MONCTON – Hundreds of years before the internet, texting and email, it was a special breed of bird that carried messages between people all over the world.
In the past, homing or ‘carrier’ pigeons have been used during war time to connect soldiers on the battlefields. But in Moncton, the messengers are helping a grandfather and his granddaughter connect across generations.
Ron MacKinnon and his granddaughter Kamecha share a passion for pigeons. The two have been raising rock doves, a breed of homing pigeon, for the past two years.
“There’s always a generation gap and I thought maybe we’ll be able to close it a bit,” said MacKinnon.
It’s a way for MacKinnon to teach his granddaughter some of the life lessons he learned from his own dad, who was a World War II vet and also raised carrier pigeons.
“They used pigeons during the World Wars so he was the one who gave me the heads up about pigeons and how smart they are. He got medals equivalent to the Victoria Cross and I thought, that was kind of cool, so I got a few,” he said.
Over the years, their flock has grown, just like their own family, both with a strong sense of home.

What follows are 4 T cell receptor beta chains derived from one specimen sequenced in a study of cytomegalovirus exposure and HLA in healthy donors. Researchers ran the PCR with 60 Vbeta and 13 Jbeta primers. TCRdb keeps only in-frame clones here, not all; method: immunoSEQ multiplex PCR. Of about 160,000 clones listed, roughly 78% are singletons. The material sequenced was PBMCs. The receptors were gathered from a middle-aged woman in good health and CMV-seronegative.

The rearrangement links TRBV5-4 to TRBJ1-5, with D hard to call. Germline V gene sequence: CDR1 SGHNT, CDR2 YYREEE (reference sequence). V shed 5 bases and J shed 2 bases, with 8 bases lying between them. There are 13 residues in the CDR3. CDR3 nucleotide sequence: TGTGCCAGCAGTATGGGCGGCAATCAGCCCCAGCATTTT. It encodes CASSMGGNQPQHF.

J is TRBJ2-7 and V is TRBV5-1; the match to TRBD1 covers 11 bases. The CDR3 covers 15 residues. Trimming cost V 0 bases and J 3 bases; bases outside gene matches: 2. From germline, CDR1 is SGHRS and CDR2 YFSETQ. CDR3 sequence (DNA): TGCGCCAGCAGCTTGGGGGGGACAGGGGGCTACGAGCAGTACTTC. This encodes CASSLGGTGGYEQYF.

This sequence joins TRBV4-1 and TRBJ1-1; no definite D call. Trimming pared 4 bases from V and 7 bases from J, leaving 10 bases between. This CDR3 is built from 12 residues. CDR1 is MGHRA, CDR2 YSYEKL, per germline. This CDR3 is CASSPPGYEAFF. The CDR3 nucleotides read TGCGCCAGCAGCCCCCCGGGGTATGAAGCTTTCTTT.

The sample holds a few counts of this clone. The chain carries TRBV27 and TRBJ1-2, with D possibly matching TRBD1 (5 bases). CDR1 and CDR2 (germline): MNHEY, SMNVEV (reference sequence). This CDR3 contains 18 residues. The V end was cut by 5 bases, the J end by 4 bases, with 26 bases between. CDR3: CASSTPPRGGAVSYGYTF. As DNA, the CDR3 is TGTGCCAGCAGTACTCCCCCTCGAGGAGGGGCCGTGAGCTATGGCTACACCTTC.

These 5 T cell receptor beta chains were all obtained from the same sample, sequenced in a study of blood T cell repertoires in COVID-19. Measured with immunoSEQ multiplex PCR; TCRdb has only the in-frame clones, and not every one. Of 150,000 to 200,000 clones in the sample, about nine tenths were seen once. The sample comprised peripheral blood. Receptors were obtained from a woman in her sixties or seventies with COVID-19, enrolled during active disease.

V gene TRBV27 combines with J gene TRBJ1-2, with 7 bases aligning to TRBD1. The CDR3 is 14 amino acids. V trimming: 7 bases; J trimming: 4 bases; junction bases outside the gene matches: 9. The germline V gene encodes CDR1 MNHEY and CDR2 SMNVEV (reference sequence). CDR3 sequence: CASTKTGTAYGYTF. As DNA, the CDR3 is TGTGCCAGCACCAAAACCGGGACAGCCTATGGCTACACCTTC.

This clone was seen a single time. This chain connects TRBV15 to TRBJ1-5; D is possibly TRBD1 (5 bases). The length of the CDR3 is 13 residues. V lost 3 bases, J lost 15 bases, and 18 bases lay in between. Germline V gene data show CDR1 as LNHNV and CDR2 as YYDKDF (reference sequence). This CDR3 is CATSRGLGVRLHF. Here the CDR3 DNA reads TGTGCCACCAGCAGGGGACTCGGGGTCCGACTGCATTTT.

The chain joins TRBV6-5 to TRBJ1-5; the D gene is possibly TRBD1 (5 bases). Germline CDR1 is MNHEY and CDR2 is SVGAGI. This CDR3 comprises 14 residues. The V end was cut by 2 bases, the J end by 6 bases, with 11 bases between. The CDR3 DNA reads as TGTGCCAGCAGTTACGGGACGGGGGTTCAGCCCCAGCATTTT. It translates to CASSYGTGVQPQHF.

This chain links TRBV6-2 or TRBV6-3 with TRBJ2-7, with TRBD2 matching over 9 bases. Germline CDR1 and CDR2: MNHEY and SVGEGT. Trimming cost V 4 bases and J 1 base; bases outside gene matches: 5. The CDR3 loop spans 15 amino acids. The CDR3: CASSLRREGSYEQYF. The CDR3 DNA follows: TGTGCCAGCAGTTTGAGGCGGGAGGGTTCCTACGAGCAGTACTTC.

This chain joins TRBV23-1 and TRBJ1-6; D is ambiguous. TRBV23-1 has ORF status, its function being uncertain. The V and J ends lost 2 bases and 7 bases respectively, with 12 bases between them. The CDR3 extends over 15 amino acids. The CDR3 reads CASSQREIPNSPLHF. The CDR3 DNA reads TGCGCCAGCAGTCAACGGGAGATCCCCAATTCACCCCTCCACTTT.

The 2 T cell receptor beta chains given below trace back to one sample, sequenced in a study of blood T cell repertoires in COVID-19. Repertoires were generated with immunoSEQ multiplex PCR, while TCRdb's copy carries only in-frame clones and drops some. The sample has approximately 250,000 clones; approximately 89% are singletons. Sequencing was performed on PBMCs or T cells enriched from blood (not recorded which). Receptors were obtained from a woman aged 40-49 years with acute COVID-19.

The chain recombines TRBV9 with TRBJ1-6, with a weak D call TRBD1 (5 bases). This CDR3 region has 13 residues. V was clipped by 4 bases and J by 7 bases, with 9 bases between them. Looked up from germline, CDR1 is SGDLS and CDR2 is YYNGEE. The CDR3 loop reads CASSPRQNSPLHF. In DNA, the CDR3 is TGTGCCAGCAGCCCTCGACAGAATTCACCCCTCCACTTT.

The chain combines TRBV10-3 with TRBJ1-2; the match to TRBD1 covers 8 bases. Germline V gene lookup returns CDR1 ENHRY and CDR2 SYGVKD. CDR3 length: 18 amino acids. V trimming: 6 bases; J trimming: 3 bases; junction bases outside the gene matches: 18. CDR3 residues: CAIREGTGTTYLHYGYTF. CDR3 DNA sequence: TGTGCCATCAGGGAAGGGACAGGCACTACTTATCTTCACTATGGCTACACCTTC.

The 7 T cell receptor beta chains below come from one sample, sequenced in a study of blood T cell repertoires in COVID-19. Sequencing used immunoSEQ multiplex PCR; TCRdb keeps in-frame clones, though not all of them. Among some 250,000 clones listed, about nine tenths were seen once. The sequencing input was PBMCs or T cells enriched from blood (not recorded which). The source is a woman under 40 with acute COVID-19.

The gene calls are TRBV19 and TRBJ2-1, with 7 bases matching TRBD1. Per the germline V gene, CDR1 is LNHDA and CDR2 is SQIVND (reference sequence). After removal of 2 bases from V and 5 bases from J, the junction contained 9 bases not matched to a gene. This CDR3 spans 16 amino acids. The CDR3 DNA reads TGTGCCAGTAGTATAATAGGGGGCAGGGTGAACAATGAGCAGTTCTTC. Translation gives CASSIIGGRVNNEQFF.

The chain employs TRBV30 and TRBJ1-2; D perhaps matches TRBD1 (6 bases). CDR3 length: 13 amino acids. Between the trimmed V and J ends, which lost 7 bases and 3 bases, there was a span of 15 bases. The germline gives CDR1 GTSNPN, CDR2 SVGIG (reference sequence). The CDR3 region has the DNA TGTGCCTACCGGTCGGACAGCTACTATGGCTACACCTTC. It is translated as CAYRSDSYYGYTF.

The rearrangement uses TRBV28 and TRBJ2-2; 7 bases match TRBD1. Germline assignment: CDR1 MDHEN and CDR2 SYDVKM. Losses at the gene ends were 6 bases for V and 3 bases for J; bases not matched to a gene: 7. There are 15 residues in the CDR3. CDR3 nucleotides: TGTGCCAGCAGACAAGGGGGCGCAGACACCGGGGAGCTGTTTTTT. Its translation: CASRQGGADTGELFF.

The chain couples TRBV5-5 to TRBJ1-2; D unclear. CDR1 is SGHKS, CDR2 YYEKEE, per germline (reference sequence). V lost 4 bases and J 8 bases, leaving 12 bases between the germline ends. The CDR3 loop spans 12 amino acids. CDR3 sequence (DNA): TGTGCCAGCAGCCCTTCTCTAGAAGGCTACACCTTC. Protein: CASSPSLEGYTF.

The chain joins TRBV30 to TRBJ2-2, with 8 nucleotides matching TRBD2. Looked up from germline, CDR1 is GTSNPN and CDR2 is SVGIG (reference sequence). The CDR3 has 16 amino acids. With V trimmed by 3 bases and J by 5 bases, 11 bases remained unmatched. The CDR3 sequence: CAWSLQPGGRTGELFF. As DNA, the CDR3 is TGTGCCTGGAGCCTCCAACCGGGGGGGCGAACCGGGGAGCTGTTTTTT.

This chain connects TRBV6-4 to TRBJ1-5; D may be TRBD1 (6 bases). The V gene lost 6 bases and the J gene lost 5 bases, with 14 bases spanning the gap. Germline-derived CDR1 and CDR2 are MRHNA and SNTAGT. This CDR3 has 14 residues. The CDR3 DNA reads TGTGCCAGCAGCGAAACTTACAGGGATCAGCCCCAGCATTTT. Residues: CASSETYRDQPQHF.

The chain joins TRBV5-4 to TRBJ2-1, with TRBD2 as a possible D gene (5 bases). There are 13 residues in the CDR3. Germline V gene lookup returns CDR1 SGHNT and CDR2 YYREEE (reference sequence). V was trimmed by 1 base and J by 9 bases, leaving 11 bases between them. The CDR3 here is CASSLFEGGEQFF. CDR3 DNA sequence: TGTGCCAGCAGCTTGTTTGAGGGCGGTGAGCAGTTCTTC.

This past winter the two suffered a devastating loss. Several raccoons broke into the pigeon loft and killed almost their entire flock.
“We went from 40 birds down to four,” said MacKinnon.
“I don’t know it’s just weird to see my grandfather upset because I always see him as being tough and I’ve never seen him upset before,” said Kamecha.
“I told her we’ll rebuild, it’s part of life,” said MacKinnon.
They’re now back up to 13. Which just so happens to be Kamesha’s age. MacKinnon knows that one day he’ll have to let his granddaughter go too.
“You know you are going to lose them eventually to something like old age and you want to hold on to them as long as you can,” he said.